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(In windows)

I have both Python 2.6 and 2.4 installed on a machine (for testing purposes). When I open a cmd and type python I get:

Python 2.6.6 (r266:84297, Aug 24 2010, 18:46:32) [MSC v.1500 32 bit (Intel)] on win32
Type "help", "copyright", "credits" or "license" for more information.  

However, when I create a file named with contents

import sys  

It displays:

2.4.1 (#65, Mar 30 2005, 09:13:57) [MSC v.1310 32 bit (Intel)]

Why would this be? I've checked my path and I have c:\python26 in there. It seems .py files are associated with python 2.4. I would expect that to by an environment variable, but I don't see it anywhere. I did install 2.4 after 2.6, so this makes some sense, but is there a list somewhere of what filetypes are associated with what executables?

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up vote 4 down vote accepted

You need to review your file associations. In Windows Explorer choose Tools > Folder Options. On the File Types tab go find the .py extension and set it to the correct interpreter.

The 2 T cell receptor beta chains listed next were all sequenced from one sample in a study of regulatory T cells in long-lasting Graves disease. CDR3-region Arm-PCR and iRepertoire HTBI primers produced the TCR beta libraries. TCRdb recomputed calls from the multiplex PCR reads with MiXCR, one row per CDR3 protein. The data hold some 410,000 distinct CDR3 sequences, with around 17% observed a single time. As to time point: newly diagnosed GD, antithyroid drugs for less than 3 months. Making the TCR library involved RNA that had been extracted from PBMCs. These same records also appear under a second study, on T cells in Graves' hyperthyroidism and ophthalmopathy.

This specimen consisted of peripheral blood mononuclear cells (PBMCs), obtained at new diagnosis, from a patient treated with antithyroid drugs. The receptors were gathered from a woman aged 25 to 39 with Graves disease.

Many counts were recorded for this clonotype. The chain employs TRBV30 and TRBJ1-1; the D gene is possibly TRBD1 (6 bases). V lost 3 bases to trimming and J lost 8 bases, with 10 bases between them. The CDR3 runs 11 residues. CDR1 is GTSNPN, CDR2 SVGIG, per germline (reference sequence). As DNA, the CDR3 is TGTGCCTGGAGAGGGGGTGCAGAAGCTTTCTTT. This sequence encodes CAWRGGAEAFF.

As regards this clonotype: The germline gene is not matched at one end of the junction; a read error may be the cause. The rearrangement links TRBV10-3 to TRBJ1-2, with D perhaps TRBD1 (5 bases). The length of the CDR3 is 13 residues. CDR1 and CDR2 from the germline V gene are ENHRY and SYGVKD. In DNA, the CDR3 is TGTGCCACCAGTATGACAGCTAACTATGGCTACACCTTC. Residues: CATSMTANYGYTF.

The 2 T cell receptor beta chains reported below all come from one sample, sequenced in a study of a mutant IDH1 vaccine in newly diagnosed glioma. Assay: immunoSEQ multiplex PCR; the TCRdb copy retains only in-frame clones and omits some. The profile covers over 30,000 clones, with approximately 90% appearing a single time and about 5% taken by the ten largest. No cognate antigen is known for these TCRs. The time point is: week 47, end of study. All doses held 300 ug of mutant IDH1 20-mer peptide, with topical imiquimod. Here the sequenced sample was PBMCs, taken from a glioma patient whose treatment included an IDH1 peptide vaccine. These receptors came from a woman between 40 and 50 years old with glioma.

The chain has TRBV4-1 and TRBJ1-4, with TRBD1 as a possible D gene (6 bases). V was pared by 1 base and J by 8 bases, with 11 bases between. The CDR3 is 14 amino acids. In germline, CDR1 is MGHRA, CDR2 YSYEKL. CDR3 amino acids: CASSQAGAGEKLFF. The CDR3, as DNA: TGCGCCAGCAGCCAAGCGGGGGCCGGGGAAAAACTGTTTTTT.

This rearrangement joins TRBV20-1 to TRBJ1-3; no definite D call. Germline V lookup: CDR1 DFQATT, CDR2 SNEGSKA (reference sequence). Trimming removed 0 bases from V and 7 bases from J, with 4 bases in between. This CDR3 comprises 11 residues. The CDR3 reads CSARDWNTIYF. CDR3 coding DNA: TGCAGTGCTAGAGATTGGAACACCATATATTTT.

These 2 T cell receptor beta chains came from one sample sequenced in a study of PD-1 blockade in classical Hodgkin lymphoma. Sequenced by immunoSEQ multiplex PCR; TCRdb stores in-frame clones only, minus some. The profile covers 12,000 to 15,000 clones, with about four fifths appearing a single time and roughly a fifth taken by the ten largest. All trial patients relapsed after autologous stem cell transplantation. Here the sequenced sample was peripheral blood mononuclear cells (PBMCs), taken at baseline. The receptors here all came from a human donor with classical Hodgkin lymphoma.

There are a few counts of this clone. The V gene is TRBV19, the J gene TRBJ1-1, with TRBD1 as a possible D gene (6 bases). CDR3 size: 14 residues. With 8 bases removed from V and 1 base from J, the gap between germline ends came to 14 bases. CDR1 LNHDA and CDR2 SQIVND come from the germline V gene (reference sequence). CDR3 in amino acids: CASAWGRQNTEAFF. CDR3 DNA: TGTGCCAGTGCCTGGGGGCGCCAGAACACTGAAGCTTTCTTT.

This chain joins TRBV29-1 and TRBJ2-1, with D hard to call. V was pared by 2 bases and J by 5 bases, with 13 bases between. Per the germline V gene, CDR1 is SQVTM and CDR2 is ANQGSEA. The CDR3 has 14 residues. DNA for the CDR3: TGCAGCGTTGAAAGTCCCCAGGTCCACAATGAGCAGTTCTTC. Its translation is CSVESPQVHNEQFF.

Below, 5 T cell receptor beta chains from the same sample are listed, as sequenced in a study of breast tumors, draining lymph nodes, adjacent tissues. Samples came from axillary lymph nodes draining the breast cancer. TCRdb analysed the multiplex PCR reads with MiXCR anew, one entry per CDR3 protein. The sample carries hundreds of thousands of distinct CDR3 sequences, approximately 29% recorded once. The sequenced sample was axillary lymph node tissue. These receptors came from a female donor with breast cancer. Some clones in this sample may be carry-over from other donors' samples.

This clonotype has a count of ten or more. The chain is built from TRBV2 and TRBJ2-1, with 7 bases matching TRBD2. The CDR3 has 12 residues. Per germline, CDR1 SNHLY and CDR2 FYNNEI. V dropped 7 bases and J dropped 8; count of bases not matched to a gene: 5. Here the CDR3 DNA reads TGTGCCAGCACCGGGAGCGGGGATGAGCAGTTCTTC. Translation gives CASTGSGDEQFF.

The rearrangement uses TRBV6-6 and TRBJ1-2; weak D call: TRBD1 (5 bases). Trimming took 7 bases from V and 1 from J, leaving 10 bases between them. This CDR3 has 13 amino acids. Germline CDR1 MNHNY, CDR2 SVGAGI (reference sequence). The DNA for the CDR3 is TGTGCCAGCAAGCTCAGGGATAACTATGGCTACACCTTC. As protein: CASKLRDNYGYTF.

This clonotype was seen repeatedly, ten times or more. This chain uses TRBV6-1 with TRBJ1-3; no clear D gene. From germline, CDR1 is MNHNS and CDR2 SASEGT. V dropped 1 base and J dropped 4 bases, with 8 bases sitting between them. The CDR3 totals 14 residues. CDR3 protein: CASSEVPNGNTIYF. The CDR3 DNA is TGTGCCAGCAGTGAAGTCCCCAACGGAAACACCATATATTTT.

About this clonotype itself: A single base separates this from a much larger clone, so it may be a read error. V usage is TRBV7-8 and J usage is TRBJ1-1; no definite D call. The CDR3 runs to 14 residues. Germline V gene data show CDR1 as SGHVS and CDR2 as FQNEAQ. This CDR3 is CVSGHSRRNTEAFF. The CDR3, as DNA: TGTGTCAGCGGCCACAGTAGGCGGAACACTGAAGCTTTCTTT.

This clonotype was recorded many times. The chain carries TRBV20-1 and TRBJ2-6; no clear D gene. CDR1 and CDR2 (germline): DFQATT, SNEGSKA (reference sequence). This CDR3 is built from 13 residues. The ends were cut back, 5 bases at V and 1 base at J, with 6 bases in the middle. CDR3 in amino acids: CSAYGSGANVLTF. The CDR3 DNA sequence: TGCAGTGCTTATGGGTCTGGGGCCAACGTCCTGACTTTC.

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Or on modern versions of Windows, click the Start button, type "file association" and select "Change the file type associated with an extension". – Zooba Feb 28 '11 at 23:10

The list is maintained in the registry, but you can use the ftype program to access it, e.g.

ftype | find "Python"

Or more properly:

C:\>assoc .py

C:\>ftype Python.File
Python.File="C:\Python26\python.exe" "%1" %*
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Hm, I get: File type '.py' not found or no open command associated with it. That's odd. – Nathan Feb 28 '11 at 22:08
Yep, sorry, try ftype | find "Python". – Mikel Feb 28 '11 at 22:08

It's more likely to be a file association than a variable.

It can be easily fixed by reinstalling the later version of Python (you don't need to uninstall either version), which will update the associations to that one.

You can view file associations by clicking the Start button, typing "file association" and selecting "Change the file type associated with an extension". If you're on Windows XP, you need to open "Folder Options" from the control panel or an Explorer window.

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